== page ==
Why Privacy Debates Hardly Persuades People
"Privacy is the ability of an individual or group to seclude themselves or information about themselves and thereby reveal themselves selectively." Wikipedia
We all want privacy sometimes. Whether it's the ability to not disclose where you spend your money, access pornography, or even sing in the shower, we, as human beings, want to have the right to keep our individualities, as long as the law permits. It's common sense to understand that killing someone and keeping yourself hidden because you have the right to privacy affects society and isn't permitted by the law.
With this common ground between humans, it's accurate to assume that we all care about privacy, at least as long as it doesn't affect society.
This is the easy part of privacy discussions.
The hard part comes when governments want to violate the privacy of every citizen, such as the National Security Agency (NSA) from the United States. But it's not only the NSA. The German government is using/will use Trojan spyware to monitor citizens. The United Kingdom is not an exception either. It's clear that more governments would like to do the same because information is power and governments want more power, but they lack personnel/expertise. Some amateur countries could only cut off internet access, such as Egypt. Some governments rely on companies to get the job done, such as Hacking Team or Finfisher, although there is no guarantee that the collected information is not leaked to other governments. Pretty scary.
The excuse they mostly use to convince citizens that they should give up their privacy is "to detect possible terrorist attacks." That makes sense, right? If you want to have a safer country, it's simply fair to give your information if all citizens must do the same. One should diminish their privileges to peacefully live in society.
This concept has been applied to many situations.
Think about traffic. All vehicles must drive under a certain speed, which sometimes is too low and annoys drivers. Despite their rage, deaths in traffic tend to be significantly reduced.
So, is it safe to assume that migrating this concept from traffic to digital privacy will work as well? Sadly, no, it isn't. This is counterintuitive.
Before I explain why you should not give your information to your government, let me tell you how many experts in the field tried to persuade people into considering those government projects a threat to our privacy that should not be accepted at all and why I don't think their explanations were good enough to persuade people, at least not me.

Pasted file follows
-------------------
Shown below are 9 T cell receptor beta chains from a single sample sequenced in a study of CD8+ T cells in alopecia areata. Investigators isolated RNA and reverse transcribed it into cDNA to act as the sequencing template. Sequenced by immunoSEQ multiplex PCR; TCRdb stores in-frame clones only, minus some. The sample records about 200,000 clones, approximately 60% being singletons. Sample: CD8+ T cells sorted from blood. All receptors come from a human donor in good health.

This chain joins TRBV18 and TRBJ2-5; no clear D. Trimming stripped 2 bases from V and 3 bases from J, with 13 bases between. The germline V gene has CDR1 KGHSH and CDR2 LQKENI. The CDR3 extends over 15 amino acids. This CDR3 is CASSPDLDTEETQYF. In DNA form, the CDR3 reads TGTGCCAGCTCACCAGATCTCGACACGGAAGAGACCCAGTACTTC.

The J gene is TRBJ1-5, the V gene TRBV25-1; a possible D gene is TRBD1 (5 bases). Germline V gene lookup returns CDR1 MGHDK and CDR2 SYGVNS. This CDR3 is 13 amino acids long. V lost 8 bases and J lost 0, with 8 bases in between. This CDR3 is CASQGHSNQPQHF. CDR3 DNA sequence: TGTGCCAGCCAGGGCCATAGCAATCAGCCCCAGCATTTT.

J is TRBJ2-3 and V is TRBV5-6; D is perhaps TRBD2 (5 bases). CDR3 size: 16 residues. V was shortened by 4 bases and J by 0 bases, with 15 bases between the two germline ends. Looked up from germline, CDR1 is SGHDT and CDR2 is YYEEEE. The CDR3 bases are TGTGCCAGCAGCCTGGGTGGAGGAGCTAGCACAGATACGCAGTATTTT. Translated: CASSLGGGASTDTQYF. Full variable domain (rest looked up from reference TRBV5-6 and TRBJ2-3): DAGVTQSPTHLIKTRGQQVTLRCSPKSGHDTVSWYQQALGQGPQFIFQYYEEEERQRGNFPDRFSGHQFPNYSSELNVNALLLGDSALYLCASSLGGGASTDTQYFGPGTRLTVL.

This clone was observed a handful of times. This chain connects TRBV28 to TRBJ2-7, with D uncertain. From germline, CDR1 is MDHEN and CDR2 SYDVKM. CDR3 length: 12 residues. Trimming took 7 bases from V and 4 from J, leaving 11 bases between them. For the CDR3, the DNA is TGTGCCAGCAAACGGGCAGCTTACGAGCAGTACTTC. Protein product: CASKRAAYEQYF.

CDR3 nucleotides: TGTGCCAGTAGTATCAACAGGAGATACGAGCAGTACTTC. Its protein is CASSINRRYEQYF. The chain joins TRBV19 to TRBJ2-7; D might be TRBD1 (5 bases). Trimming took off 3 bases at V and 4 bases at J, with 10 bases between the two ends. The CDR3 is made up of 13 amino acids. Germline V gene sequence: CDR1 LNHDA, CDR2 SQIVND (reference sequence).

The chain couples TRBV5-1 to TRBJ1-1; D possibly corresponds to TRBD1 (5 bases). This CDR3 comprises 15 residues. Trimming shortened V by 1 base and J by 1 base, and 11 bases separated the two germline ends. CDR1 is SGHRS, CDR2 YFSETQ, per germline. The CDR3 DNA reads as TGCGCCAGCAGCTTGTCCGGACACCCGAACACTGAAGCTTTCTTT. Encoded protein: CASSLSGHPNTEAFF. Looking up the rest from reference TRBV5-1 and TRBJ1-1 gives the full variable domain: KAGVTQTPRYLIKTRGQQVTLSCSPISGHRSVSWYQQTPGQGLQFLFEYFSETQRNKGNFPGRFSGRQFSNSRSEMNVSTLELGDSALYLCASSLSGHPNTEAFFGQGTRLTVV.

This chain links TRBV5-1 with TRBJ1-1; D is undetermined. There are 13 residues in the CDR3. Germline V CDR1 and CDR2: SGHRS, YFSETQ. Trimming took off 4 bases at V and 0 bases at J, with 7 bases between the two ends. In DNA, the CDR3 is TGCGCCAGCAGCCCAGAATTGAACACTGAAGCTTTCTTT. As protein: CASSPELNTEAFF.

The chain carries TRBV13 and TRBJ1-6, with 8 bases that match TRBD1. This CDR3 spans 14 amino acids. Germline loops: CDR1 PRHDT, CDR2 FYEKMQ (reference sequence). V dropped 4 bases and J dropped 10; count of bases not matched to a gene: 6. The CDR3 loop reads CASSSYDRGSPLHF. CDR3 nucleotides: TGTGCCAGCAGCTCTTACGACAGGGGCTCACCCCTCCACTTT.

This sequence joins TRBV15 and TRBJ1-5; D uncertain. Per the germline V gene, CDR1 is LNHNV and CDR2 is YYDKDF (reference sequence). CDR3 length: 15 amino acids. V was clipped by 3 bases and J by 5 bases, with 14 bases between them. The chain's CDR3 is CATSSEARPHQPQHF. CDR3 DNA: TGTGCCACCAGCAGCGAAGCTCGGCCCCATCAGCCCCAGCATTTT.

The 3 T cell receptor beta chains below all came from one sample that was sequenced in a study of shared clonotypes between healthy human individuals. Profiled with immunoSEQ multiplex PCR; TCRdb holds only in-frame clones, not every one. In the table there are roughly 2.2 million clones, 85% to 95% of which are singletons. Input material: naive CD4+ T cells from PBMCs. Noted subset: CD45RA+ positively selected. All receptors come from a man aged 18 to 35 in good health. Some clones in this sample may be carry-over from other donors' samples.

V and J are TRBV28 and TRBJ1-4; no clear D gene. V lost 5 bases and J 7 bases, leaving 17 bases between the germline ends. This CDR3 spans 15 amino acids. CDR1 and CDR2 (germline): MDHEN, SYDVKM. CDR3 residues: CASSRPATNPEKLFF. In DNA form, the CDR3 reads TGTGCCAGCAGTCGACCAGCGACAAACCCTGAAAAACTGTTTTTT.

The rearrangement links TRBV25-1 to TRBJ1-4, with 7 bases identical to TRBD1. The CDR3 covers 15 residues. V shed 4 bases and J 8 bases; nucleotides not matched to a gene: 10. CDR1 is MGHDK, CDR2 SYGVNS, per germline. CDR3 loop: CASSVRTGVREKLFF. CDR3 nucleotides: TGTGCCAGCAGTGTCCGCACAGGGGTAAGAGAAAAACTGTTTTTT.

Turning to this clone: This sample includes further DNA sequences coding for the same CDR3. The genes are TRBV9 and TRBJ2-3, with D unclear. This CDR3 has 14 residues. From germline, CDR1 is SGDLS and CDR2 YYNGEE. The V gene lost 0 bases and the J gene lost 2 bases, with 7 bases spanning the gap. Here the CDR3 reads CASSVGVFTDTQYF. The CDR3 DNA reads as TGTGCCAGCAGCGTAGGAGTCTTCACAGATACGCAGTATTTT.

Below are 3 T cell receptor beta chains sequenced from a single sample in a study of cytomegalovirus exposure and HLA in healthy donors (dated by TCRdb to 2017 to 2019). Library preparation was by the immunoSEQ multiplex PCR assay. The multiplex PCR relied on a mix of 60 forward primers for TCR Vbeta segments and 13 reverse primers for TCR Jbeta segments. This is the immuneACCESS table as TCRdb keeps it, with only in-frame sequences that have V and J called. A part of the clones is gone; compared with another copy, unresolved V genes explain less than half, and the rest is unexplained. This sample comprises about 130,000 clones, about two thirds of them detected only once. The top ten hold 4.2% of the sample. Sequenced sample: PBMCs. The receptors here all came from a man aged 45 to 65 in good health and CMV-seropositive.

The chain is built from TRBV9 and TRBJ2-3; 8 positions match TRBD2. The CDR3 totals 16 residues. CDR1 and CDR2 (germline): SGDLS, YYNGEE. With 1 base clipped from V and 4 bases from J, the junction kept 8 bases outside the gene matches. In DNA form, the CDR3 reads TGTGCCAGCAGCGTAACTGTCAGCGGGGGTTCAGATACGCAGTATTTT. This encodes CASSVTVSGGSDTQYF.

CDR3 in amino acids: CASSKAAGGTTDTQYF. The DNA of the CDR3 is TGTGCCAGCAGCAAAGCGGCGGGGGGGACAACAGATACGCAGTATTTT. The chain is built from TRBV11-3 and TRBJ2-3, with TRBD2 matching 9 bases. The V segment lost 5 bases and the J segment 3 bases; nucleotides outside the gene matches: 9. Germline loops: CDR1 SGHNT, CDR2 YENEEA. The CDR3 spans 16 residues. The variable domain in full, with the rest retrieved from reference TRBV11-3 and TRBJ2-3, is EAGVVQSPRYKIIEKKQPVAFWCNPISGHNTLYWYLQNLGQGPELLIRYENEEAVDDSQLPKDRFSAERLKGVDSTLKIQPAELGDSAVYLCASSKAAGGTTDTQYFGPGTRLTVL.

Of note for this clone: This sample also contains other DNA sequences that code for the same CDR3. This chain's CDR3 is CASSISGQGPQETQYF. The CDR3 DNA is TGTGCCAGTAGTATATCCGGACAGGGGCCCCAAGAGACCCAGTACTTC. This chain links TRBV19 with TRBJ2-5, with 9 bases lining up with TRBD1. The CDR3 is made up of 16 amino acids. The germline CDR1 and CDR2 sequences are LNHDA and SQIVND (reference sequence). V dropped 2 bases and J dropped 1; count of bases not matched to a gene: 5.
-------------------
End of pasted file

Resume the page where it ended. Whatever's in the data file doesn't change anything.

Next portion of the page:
Glenn Greenwald said that we should care about our privacy because if we don't, we should give him access to our emails and let him write an article about whatever he finds. He says that every time he asks that, no one wants to give their email credentials.
But email is much more than exchanging messages. It's used to recover passwords. I would not give him my credentials. Even if my email had only personal messages, I wouldn't mind sharing my information with the government if they could use that to save the country from terrorists, murderers, etc.
In the post we should all have something to hide, he mentions unjust laws that could be used to punish citizens by spying on their data.
Think again, if the law is unjust, you need to change the law itself.
Moxie points out that actually, such law changes would probably not be possible without breaking the law by making use of privacy to break it.
Even "(...) if there were an alternate dystopian reality where law enforcement was 100% effective, such that any potential law offenders knew they would be immediately identified, apprehended, and jailed. (...)", we should adapt ourselves to fight the law in this new context. Would it be that hard to fight a law without breaking it? It's how it is supposed to be in the first place.
This one came close. He said, "Arguing that you don't care about the right to privacy because you have nothing to hide is no different than saying you don't care about free speech because you have nothing to say."
That's a really impactful quote. It makes me want to protect my right to privacy and not let anyone touch my personal things or the personal things of others. But still, if it affects society, if I could help elucidate a crime by sharing my info, thus making the bad guys share as well, I'd get rid of my privacy for the country's sake.
So, here's the answer, simpler than you may have thought, as privacy debates usually get into the philosophical realm:
Actually, the government can't really guarantee that your information will be protected and won't be leaked to other parties. Nor can they guarantee that they will responsibly make use of your data only to check for possible terrorist attacks.
This happens because of many concerns that apply to the digital world that aren't present in other contexts, such as traffic. Here are some of them:
- After they get your data, it's over; you can't get it back.
- Depending on how they get your information, other malicious hackers may take advantage as well, thus giving access to more parties. Schneier says that it is not security vs. privacy, but less security vs. more security.
- Government employees will have access to check any citizen's record at will.
- You won't have control over who checked your data, when, and why. Even if the government provides you a way to do so, that won't be trusted because there is a conflict of interests. Another party should verify who performed which actions, which will be another party with possible access to your data and that will need to be trusted by you. On a country scale, trusting another party and trusting the government will be the same thing.
That's all I have for today. Thank you.